First World Problems

“What shall we say to these things? If God is for us, who can be against us? He who did not spare His own Son, but delivered Him up for us all, how shall He not with Him also freely give us all things?” That’s from the Bible, Romans 8:31-32.

We Americans have a tendency to relate to what the rest of the world calls “First World Problems.” My iPhone stopped working. There’s no WiFi at this restaurant. The store wouldn’t take my credit card. There’s more month than money. Those kinds of things ruin people’s day. Then there are the poor, all over the world, who struggle just to get enough food in them so they don’t get sick (and die).

Then there are people in war-torn areas of the world, wondering if wandering bands of thugs aren’t going to burst in and kill them in the middle of the night, or take their daughters for sex slavery. They do this day after day.

Then there are victims of natural disasters: earthquakes, tsunamis, floods, hurricanes, tornados, and fires. They might be first world, or third world, but they have lost all they’ve ever owned. When I was thirteen, our apartment building caught fire. At 2 am, firemen were pounding at the door. We left with the clothes on our backs (which were pajamas and robes). We lost just about everything. There are very few pictures of me as a kid because of that one event.

Let’s go back to the verses in Romans. Let’s step back about 250 miles. Because if you travel “up” from the earth 250 miles, everything on the list of “needs” and “all things” become moot. There’s not enough air up there to support life. There’s little protection against harmful radiation. It’s space. Only four to eight people live up there at any given time, and they are well trained for the task.

Let’s go further. The moon is around 238,000 miles away. Nothing lives there. Humans could only survive for a week or so at a time, and had to bring everything with them, leaving most of it behind. Let’s go further. Mars. If anything has ever lived there, we see no evidence of it. Venus. Same. Forget about Mercury, Jupiter, Saturn, Uranus, Neptune.

In the whole universe, the only life we know of, or have ever known of, is here on the earth. The deepest hole ever dug into the earth only reached 7.5 miles into the crust, and took 24 years to dig. The hole made it about 0.18% of the way to the center of the earth. If the earth was your arm, we would not have scratched it enough to leave a red mark. They had to stop because the 350-plus degree temperatures melted every drill bit they tried.

In 2012, filmmaker James Cameron descended 35,756 feet below the ocean surface to the deepest place in the world: Mariana Trench’s Challenger Deep. With a hull pressure of nearly 8 tons per square inch, human life is impossible there. Photosynthesis is impossible for plants. Yet single-cell organisms live at such depths on earth.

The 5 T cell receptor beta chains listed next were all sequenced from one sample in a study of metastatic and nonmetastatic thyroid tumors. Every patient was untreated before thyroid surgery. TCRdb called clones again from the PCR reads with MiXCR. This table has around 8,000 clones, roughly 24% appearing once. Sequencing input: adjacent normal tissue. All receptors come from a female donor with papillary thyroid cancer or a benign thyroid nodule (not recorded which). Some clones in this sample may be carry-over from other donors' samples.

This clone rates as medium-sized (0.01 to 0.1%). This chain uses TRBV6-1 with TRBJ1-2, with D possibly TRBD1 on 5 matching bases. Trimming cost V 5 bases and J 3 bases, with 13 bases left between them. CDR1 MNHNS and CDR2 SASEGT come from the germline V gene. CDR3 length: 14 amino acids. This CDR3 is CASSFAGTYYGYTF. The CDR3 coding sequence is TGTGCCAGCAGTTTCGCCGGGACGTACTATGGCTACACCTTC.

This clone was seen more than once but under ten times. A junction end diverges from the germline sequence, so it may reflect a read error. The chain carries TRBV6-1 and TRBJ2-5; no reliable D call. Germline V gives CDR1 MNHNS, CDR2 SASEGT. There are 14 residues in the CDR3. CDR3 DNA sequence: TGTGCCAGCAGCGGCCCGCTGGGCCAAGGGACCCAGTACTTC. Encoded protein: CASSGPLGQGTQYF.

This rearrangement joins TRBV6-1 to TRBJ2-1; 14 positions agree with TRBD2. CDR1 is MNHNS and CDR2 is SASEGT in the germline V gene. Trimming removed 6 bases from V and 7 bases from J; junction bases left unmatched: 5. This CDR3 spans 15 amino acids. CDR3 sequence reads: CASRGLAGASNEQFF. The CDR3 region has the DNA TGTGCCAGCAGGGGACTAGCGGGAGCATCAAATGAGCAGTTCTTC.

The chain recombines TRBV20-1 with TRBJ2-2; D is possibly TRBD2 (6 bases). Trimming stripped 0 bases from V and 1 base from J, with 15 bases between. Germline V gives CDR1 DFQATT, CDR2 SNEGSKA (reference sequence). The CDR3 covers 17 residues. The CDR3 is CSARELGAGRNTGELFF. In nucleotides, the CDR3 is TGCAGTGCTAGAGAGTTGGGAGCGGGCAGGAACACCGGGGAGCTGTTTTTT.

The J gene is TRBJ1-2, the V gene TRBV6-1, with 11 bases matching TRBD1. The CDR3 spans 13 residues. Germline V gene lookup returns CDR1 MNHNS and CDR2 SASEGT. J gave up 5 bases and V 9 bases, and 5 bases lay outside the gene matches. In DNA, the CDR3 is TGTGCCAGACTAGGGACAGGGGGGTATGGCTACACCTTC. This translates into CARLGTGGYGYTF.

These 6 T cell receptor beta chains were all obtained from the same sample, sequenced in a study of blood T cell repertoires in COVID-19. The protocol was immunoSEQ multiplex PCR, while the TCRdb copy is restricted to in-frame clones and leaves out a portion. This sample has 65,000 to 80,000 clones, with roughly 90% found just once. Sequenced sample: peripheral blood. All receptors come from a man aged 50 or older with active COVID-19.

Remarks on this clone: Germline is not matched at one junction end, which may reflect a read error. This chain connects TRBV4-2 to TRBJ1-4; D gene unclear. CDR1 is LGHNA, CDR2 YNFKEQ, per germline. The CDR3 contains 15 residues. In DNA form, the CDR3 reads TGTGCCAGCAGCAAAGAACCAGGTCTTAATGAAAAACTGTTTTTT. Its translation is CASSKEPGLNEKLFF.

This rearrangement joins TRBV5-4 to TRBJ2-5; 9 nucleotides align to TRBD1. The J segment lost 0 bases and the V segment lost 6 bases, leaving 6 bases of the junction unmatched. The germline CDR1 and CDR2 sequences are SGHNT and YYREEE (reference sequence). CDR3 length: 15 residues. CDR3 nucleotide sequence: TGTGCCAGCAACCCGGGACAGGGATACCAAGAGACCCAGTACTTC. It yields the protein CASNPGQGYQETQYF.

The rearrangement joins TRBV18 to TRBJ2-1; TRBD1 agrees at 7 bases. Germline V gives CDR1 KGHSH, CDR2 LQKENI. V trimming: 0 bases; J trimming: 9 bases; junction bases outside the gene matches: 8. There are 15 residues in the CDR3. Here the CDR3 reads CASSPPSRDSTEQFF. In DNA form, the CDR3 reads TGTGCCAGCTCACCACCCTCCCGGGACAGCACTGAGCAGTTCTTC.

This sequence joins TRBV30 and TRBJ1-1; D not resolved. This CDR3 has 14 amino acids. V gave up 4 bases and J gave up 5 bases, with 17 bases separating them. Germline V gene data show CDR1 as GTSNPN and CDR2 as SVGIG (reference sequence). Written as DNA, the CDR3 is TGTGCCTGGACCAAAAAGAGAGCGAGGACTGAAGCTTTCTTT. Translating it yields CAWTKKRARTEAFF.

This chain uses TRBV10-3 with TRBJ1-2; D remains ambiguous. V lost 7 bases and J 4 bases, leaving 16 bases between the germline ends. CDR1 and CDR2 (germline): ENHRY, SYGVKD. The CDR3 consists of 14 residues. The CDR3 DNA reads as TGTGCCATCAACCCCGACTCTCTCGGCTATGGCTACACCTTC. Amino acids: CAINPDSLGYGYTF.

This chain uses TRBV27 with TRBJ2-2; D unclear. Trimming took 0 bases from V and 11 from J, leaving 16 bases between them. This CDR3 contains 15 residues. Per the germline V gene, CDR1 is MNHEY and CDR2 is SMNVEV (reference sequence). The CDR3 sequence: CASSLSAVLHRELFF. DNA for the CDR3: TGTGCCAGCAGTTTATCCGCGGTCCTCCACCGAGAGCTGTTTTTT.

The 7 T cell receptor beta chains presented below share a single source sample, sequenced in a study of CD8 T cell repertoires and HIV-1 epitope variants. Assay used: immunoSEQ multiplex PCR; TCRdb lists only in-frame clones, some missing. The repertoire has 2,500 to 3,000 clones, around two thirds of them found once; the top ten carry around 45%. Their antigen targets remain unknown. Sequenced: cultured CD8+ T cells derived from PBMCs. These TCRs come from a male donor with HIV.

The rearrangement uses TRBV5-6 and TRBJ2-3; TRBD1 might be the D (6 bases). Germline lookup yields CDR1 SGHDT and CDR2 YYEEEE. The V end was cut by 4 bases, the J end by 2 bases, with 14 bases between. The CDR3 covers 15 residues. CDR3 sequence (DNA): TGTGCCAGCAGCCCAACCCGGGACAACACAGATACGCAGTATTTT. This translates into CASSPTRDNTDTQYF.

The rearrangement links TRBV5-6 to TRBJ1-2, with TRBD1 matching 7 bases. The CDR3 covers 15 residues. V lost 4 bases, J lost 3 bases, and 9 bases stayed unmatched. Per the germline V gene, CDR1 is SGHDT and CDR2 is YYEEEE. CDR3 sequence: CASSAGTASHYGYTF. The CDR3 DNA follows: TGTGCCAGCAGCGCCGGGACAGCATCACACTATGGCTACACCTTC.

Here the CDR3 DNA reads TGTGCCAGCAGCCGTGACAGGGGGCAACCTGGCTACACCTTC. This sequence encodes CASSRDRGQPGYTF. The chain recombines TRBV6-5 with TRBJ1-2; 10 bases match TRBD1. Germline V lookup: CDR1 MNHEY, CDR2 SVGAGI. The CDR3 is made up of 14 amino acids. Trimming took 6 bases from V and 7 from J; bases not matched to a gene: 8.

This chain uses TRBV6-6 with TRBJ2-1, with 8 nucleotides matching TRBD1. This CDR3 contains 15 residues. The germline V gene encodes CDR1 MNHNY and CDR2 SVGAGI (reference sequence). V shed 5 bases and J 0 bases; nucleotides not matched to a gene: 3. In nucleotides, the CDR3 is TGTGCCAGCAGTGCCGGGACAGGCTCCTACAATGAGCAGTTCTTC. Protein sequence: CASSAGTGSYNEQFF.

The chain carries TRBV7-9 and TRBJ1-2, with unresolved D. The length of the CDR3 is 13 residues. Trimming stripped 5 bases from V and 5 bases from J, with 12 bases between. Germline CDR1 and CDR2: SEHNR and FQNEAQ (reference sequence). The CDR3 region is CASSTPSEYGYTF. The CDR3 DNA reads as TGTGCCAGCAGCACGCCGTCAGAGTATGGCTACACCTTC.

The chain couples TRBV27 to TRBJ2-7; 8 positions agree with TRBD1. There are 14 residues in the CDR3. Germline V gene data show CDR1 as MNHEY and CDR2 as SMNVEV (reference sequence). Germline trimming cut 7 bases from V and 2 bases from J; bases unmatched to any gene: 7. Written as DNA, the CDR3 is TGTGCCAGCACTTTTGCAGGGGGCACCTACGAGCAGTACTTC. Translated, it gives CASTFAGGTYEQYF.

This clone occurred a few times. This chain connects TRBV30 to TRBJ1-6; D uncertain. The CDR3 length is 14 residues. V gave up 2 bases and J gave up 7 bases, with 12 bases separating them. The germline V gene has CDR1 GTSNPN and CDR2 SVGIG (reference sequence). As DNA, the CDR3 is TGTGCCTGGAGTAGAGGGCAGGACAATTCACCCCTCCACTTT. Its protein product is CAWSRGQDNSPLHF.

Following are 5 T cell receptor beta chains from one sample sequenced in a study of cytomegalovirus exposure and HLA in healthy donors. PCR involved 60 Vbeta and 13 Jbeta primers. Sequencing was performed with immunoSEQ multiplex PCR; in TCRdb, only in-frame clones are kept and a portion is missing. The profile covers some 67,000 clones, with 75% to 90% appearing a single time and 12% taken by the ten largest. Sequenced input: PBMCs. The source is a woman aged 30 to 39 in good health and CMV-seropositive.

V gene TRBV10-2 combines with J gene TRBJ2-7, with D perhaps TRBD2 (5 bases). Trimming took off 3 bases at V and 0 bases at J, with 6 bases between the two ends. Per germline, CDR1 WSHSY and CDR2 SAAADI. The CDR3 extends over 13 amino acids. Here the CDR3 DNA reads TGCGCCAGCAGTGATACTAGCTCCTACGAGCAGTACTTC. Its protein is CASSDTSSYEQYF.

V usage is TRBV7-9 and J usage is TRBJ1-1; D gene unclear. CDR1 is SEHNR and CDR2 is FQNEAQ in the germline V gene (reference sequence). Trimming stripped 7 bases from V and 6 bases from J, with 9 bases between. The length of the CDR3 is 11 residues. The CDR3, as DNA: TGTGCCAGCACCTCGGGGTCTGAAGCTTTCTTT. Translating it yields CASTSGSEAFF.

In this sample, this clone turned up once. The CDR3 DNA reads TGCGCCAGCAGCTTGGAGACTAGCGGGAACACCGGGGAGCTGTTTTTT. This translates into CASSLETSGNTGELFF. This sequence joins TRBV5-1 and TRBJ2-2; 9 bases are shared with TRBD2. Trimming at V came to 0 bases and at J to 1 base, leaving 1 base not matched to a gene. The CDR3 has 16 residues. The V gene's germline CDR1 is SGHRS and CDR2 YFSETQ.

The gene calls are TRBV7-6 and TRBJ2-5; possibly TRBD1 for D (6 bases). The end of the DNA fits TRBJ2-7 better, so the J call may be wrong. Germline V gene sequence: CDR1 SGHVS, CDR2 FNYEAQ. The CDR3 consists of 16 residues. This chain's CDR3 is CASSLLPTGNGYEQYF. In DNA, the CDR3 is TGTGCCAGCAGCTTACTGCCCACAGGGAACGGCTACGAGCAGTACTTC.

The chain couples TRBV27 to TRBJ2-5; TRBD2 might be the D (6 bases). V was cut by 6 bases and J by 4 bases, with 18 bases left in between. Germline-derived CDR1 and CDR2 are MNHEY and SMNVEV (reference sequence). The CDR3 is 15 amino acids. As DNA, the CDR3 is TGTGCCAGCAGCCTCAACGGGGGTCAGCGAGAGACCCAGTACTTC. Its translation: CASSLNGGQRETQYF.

We have only explored (and fought over, and exploited, and at times despoiled) the very top of the crust of the earth, and only on the 30 percent where there’s exposed land. We view the oceans as something to be crossed, yet without them life would be impossible. Geologists don’t even know if there are three or 28 oceans’ worth of water subducted under the earth’s crust (because we have only scratched the surface). We don’t know much about the earth’s water filtration system, weather systems, electrical systems, or radiation shield.

We’re really just renters here, residing on a protected pearl shining in the warm light of a star, far enough from the galactic core that we’re not consumed by a black hole or irradiated by dangerous X- and gamma rays.

“How shall He not with Him also freely give us all things?”

We do not pay for the sun’s light, or it’s heat; or the air above us, or the blue in the sky, or the stars at night; or the moon’s reflected illumination; or the sand on the beaches, or the oceans’ tides pulled by the moon; or the mountains, the streams, the rivers, the clouds, or the rain.

We have been given all these things freely, with joy, by He who placed the stars and knows them by name. So much for “First World Problems.”

About the author

Steve Berman

The old Steve cared about money, prestige, and power. Then Christ found me. All at once things changed. But the Holy Spirit produces this kind of fruit in our lives: love, joy, peace, patience, kindness, goodness, faithfulness, gentleness, and self-control. There is no law against these things!

I spent 30 years in business. Now I write and edit. But mostly I love. I have a wife and 2 kids and a dog and we live in a little house in central Georgia.

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